1. Overview

There may be several symbols and debugging information in binaries. This information isn’t required for the correct execution of an executable. Stripping them from the binary leads to a smaller binary size, which may be crucial, especially in embedded systems.

In this tutorial, we’ll discuss how to strip the symbols and debugging information from binaries.

2. Using the strip Command

We’ll use the following C program, hello_world.c:

#include <stdio.h>

void main()
{ 
    printf("Hello World\n"); 
}

The program prints Hello World and then exits.

Now, we’ll generate the executable file, hello_world, using gcc:

$ gcc -o hello_world hello_world.c

Let’s check the operation of the generated executable file, hello_world:

$ ./hello_world
Hello World

The program runs as expected. Now, we’ll examine the generated executable by listing the symbols in the executable using the nm command:

$ nm hello_world
00000000004004d5 t .annobin__dl_relocate_static_pie.end
00000000004004d0 t .annobin__dl_relocate_static_pie.start
00000000004005a0 t .annobin_elf_init.c
0000000000400615 t .annobin_elf_init.c_end
00000000004004a0 t .annobin_elf_init.c_end.exit
00000000004004a0 t .annobin_elf_init.c_end.hot
00000000004004a0 t .annobin_elf_init.c_end.startup
00000000004004a0 t .annobin_elf_init.c_end.unlikely
00000000004004a0 t .annobin_elf_init.c.exit
00000000004004a0 t .annobin_elf_init.c.hot
00000000004004a0 t .annobin_elf_init.c.startup
00000000004004a0 t .annobin_elf_init.c.unlikely
00000000004004cf t .annobin_init.c
00000000004004cf t .annobin_init.c_end
00000000004004a0 t .annobin_init.c_end.exit
00000000004004a0 t .annobin_init.c_end.hot
00000000004004a0 t .annobin_init.c_end.startup
00000000004004a0 t .annobin_init.c_end.unlikely
00000000004004a0 t .annobin_init.c.exit
00000000004004a0 t .annobin_init.c.hot
00000000004004a0 t .annobin_init.c.startup
00000000004004a0 t .annobin_init.c.unlikely
0000000000400615 t .annobin___libc_csu_fini.end
0000000000400605 t .annobin___libc_csu_fini.start
0000000000400605 t .annobin___libc_csu_init.end
00000000004005a0 t .annobin___libc_csu_init.startno 
00000000004004d0 t .annobin_static_reloc.c
00000000004004d5 t .annobin_static_reloc.c_end
00000000004004a0 t .annobin_static_reloc.c_end.exit
00000000004004a0 t .annobin_static_reloc.c_end.hot
00000000004004a0 t .annobin_static_reloc.c_end.startup
00000000004004a0 t .annobin_static_reloc.c_end.unlikely
00000000004004a0 t .annobin_static_reloc.c.exit
00000000004004a0 t .annobin_static_reloc.c.hot
00000000004004a0 t .annobin_static_reloc.c.startup
00000000004004a0 t .annobin_static_reloc.c.unlikely
0000000000601024 B __bss_start
0000000000601024 b completed.7295
0000000000601020 D __data_start
0000000000601020 W data_start
00000000004004e0 t deregister_tm_clones
00000000004004d0 T _dl_relocate_static_pie
0000000000400550 t __do_global_dtors_aux
0000000000600e08 t __do_global_dtors_aux_fini_array_entry
0000000000400630 R __dso_handle
0000000000600e10 d _DYNAMIC
0000000000601024 D _edata
0000000000601028 B _end
0000000000400618 T _fini
0000000000400580 t frame_dummy
0000000000600e00 t __frame_dummy_init_array_entry
0000000000400764 r __FRAME_END__
0000000000601000 d _GLOBAL_OFFSET_TABLE_
                 w __gmon_start__
0000000000400644 r __GNU_EH_FRAME_HDR
0000000000400460 T _init
0000000000600e08 t __init_array_end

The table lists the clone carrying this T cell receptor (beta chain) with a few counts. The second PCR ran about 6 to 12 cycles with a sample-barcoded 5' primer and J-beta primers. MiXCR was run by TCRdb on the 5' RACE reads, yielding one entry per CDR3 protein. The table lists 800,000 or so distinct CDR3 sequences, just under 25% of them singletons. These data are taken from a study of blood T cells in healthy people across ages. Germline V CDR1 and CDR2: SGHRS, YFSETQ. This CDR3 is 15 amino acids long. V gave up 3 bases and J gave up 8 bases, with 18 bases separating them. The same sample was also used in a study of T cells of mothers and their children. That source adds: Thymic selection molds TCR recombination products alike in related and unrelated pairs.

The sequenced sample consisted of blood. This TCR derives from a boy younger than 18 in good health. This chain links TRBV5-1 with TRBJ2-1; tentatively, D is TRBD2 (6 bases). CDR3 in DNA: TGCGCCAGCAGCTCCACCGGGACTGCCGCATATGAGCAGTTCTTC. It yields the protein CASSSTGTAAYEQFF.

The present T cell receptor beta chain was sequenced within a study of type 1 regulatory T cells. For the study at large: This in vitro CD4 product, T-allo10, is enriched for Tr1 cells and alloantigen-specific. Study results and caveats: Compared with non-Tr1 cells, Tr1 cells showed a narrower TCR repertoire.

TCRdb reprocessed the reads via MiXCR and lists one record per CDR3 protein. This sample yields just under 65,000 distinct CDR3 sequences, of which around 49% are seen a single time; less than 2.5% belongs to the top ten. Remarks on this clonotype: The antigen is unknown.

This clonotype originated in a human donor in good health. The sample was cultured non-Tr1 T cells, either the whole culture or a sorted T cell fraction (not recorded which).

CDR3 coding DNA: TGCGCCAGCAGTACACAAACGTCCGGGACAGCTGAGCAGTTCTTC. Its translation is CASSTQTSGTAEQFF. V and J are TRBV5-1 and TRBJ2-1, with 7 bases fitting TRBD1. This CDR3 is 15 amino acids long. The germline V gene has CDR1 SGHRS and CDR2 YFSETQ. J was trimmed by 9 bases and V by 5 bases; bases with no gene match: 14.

0000000000600e00 t __init_array_start
0000000000400628 R _IO_stdin_used
                 w _ITM_deregisterTMCloneTable
                 w _ITM_registerTMCloneTable
0000000000400610 T __libc_csu_fini
00000000004005a0 T __libc_csu_init
                 U __libc_start_main@@GLIBC_2.2.5
0000000000400586 T main
                 U puts@@GLIBC_2.2.5
0000000000400510 t register_tm_clones
00000000004004a0 T _start
0000000000601028 D __TMC_END__

As is apparent from the output of nm, there are many symbols even in an executable generated from a simple source code that just prints Hello World.

We can use the strip command to remove the symbols in an already generated binary:

$ strip hello_world –o stripped_hello_world
$ nm stripped_hello_world
nm: stripped_hello_world: no symbols 

We passed the name of the binary, hello_world, as an argument to strip. The -o option of strip specifies the name of the stripped output file, which is stripped_hello_world in our example. As the output of the nm command shows, there are no symbols in the stripped binary. Therefore, we were successful in removing all of the symbols in an executable using strip.

If we don’t use the -o option, by default, strip overwrites the existing file:

$ strip hello_world
$ nm hello_world
nm: hello_world: no symbols 

We can use the –strip-all option instead of -s. They’re the same. There are also other options of strip. For example, the –strip-debug option removes only the debugging information, whereas the –strip-symbol option removes the specified symbol. The debugging information in a binary can be produced using the -g option of gcc.

3. Using the -s Option of gcc

The strip command is useful for removing the symbols in an already generated binary. However, we can also generate a stripped binary while building it. We can use the -s option gcc for this purpose:

$ gcc –s –o hello_world hello_world.c
$ nm hello_world
nm: hello_world: no symbols 

The -s option removes all of the symbols and relocation information from the executable. As the output of running the nm hello_world command shows, the built executable has no symbols. Therefore, with this approach, we don’t need to use the strip command.

4. Conclusion

In this article, we discussed how to strip binaries. Firstly, we learned that we could remove the symbols and debugging information from an existing binary using the strip command. Then, we saw that it’s also possible to generate a stripped binary using the -s option of gcc.

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